He also arranged the songs and wrote the soneos, or improvised sections, getting co-writing credit for all but one song. But according to Billboard Magazine, that arrangement led three songwriters originally scheduled to be on the album to drop out, reducing the number of tracks from 12 to nine.


Still, Anthony says, making Libre was intensely satisfying, not only because he had creative control, but because it came during a time of important personal changes. After years of nonstop touring, he had moved from a Manhattan loft to a house in the suburbs with his new wife, Dayanara Torres, and baby son, Cristian Antonio, who was born last spring.

``I got to record it in my new house, with my new wife, my newborn son, with my new label -- I was free to express myself,'' Anthony says. ``I was like `this is it.' That's why it's called Libre, because I felt free.''

The success generated by Anthony's last album and tour -- which ended with three sold-out shows at the Miami Arena -- has opened a host of new possibilities for him. Bruce Springsteen has offered him a song for the English album, for example, and his acting career, which has already led to parts in films by Martin Scorsese and Stanley Tucci, and on Broadway in The Capeman, continues. He's currently on screen on Showtime in Salma Hayek's production of In the Time of the Butterflies.

But at the same time he was moving forward, he decided to take a step back. So it was his decision to follow up his pop success with a return to salsa.

``I needed to record salsa again,'' he says.

The youngest son of Puerto Rican parents who raised eight children in New York, Anthony started his career singing dance music in English. But he had an epiphany while listening to Mexican balladeer Juan Gabriel singing Hasta que te conoci (Until I Met You), and asked his manager if he could record it as salsa.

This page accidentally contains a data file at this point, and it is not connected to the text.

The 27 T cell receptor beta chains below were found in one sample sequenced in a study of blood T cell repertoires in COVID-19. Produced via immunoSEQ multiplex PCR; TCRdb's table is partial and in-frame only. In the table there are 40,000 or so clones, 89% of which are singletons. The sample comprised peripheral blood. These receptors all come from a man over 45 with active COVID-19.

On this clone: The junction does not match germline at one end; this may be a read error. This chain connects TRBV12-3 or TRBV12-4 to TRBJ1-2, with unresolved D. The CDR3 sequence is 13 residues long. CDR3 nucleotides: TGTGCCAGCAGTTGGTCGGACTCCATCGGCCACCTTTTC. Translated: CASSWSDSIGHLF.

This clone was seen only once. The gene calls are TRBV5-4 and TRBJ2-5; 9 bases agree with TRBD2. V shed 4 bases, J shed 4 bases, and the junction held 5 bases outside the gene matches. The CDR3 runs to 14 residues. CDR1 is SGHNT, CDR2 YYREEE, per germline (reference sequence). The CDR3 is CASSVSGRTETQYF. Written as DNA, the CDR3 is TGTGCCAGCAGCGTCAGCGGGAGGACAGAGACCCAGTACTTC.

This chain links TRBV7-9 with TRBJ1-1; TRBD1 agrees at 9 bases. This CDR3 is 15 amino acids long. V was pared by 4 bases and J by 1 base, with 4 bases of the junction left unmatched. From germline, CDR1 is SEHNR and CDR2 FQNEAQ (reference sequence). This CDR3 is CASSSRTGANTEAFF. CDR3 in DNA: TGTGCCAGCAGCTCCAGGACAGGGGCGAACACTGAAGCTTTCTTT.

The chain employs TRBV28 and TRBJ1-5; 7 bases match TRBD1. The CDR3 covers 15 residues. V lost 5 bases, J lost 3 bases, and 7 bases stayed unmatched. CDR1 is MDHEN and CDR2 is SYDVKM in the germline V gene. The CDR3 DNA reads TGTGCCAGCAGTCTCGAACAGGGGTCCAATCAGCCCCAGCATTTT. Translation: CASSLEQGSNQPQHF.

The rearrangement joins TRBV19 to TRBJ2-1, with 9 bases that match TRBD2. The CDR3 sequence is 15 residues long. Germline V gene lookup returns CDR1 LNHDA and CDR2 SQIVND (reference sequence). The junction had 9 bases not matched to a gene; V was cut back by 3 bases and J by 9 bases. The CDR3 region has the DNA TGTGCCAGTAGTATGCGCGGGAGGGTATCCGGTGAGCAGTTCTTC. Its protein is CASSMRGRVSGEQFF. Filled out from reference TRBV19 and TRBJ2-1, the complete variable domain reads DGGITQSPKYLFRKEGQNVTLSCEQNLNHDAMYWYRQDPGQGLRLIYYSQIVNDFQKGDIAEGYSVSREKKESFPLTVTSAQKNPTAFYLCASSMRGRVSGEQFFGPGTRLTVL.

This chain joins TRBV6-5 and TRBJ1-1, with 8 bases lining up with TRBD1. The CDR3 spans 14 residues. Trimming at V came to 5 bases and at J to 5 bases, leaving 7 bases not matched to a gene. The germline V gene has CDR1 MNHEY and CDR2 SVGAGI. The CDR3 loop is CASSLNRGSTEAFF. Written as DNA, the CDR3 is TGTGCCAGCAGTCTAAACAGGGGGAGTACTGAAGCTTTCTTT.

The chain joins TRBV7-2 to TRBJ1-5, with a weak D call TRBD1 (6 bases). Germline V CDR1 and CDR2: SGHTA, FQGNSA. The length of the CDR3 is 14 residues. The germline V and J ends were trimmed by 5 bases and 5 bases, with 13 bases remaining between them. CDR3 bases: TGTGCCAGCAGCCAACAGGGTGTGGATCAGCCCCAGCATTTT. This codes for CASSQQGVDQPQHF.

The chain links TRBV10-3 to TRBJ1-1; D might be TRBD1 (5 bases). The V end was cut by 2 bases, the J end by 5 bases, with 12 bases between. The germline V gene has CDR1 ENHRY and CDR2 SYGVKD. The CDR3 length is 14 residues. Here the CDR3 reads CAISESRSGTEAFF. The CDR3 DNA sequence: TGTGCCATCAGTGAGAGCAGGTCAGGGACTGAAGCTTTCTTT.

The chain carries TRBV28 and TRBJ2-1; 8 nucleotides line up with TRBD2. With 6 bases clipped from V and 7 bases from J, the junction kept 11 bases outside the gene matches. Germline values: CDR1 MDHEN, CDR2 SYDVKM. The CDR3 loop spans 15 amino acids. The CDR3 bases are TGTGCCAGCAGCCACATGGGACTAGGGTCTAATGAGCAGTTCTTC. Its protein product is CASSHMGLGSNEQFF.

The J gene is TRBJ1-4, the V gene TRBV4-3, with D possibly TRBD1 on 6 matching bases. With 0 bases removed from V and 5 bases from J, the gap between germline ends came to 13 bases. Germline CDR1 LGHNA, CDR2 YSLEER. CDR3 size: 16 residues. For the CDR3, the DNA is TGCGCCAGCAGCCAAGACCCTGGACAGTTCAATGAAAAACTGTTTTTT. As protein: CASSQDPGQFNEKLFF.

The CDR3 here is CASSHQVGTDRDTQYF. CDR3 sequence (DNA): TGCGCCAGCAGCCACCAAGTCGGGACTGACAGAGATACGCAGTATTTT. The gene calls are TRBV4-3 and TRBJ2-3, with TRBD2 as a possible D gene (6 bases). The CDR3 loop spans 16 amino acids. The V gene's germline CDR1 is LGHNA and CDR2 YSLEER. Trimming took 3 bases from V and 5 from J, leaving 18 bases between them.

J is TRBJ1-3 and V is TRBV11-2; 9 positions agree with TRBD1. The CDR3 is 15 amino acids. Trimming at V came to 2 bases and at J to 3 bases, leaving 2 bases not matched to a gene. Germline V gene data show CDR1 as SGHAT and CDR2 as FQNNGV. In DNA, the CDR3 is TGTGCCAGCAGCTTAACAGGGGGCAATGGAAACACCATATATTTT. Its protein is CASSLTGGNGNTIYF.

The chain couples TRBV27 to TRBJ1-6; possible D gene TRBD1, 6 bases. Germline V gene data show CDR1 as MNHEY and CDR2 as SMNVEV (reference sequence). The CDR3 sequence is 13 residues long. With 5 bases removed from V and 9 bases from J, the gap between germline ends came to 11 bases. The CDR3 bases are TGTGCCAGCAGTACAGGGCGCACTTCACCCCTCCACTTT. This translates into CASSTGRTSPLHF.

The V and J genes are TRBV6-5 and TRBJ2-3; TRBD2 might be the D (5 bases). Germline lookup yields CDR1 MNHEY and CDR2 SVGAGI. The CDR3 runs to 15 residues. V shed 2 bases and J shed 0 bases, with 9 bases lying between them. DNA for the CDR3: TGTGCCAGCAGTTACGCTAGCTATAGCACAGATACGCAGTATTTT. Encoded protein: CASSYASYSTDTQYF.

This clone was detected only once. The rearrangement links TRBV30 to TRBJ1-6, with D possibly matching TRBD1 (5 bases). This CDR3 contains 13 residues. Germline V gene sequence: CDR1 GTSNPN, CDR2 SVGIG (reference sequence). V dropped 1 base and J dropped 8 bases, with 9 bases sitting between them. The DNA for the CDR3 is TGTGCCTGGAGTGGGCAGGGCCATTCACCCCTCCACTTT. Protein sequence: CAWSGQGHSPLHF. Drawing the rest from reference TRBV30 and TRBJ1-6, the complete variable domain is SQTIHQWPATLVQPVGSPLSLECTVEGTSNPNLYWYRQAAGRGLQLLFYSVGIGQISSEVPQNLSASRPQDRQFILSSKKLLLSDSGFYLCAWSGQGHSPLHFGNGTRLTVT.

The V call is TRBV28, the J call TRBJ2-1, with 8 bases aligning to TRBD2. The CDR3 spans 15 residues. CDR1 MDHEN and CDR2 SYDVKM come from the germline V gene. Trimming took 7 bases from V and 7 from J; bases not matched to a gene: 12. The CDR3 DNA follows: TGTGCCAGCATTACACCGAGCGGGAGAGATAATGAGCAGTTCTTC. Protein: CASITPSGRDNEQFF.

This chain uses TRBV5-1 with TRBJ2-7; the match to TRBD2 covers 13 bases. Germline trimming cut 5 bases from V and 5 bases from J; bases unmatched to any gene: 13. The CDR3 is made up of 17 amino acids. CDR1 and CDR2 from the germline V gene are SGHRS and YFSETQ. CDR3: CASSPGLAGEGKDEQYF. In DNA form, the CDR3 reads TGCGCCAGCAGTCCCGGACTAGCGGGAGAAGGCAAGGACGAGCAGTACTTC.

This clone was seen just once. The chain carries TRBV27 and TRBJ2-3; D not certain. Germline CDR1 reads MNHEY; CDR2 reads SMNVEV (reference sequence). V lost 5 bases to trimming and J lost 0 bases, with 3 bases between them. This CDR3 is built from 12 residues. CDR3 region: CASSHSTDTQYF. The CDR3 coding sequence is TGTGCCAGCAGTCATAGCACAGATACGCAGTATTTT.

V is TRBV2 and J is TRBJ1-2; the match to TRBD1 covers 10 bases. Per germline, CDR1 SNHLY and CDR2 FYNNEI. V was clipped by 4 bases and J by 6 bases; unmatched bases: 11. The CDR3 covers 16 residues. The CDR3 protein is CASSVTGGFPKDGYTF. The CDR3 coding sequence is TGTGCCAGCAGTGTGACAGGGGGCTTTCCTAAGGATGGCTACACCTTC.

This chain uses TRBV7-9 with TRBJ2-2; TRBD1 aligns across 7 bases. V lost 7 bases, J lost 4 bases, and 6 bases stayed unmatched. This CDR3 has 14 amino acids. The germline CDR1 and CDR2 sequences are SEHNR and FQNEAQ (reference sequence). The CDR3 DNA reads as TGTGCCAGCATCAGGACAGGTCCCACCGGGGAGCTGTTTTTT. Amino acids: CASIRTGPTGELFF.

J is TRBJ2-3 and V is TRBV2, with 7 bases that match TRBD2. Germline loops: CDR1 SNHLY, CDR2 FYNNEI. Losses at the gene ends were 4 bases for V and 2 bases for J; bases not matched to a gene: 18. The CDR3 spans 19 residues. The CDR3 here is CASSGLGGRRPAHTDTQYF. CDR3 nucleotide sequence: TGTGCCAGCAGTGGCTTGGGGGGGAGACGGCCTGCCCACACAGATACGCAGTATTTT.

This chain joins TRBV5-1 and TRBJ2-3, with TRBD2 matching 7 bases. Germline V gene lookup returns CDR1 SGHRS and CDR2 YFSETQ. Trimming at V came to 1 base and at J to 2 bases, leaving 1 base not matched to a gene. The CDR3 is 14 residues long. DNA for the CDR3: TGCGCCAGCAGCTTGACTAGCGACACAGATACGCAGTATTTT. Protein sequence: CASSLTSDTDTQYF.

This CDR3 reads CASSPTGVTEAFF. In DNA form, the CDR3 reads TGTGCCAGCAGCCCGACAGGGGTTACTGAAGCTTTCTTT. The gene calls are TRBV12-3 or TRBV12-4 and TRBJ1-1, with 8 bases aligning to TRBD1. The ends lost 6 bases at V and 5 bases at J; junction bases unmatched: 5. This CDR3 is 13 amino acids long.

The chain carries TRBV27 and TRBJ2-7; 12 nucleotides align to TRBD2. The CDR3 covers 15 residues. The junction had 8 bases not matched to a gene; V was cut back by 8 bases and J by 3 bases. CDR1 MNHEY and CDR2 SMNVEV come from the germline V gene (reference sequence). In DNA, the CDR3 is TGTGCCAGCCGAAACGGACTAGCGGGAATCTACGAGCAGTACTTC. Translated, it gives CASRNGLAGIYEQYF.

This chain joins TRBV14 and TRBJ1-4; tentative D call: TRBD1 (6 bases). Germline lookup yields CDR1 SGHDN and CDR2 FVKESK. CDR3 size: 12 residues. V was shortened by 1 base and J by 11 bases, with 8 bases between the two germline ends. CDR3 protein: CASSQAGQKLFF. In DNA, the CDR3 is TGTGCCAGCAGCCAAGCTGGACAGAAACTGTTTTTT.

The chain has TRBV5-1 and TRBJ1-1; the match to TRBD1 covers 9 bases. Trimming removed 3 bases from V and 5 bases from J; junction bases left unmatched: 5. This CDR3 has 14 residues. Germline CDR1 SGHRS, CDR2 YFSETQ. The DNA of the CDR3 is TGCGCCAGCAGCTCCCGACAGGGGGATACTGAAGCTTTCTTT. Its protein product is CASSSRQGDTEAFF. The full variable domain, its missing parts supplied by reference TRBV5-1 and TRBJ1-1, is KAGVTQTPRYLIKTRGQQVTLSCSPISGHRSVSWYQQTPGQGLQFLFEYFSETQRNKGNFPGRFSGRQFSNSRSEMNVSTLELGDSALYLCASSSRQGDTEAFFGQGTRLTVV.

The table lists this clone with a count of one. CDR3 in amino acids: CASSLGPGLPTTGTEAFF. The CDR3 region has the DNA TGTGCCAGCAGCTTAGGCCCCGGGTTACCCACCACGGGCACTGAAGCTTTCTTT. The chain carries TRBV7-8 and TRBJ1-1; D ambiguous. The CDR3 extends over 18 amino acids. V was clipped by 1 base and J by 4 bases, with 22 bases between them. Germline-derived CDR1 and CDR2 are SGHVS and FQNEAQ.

``I rejected salsa at first -- whenever I would hang out with my friends I'd be like `Mom, would you turn that down.' But it was a bigger part of my life than I ever imagined,'' Anthony says. ``Subliminally, I was being cultured. When it came time for me to sing it, I understood it without trying. I felt like I was in my house again.''


``He's a pop artist in salsa style,'' adds Enrique Fernández, a longtime Latin music writer who is now executive director of the Latin Recording Academy, the group which runs the Latin Grammy awards. ``He does [something] which is his own. But his music is very Latin because it's got a lot of powerful emotion. Salsa should be totally vulnerable, but with such male power. And he has power.''

According to Anthony, that, too, comes from following his impulses.

``When I decided to record salsa, I didn't want to mimic other salsa singers,'' he says. ``I said no, I'm gonna sing it my way.''

And he's confident that more people than ever will embrace it that way.

``I find myself in the best possible position to reach that [mainstream English-speaking] market, but for the right reasons,'' he says. ``Judge me, judge everybody for their music. Now is the time to really see what I was singing for so long.''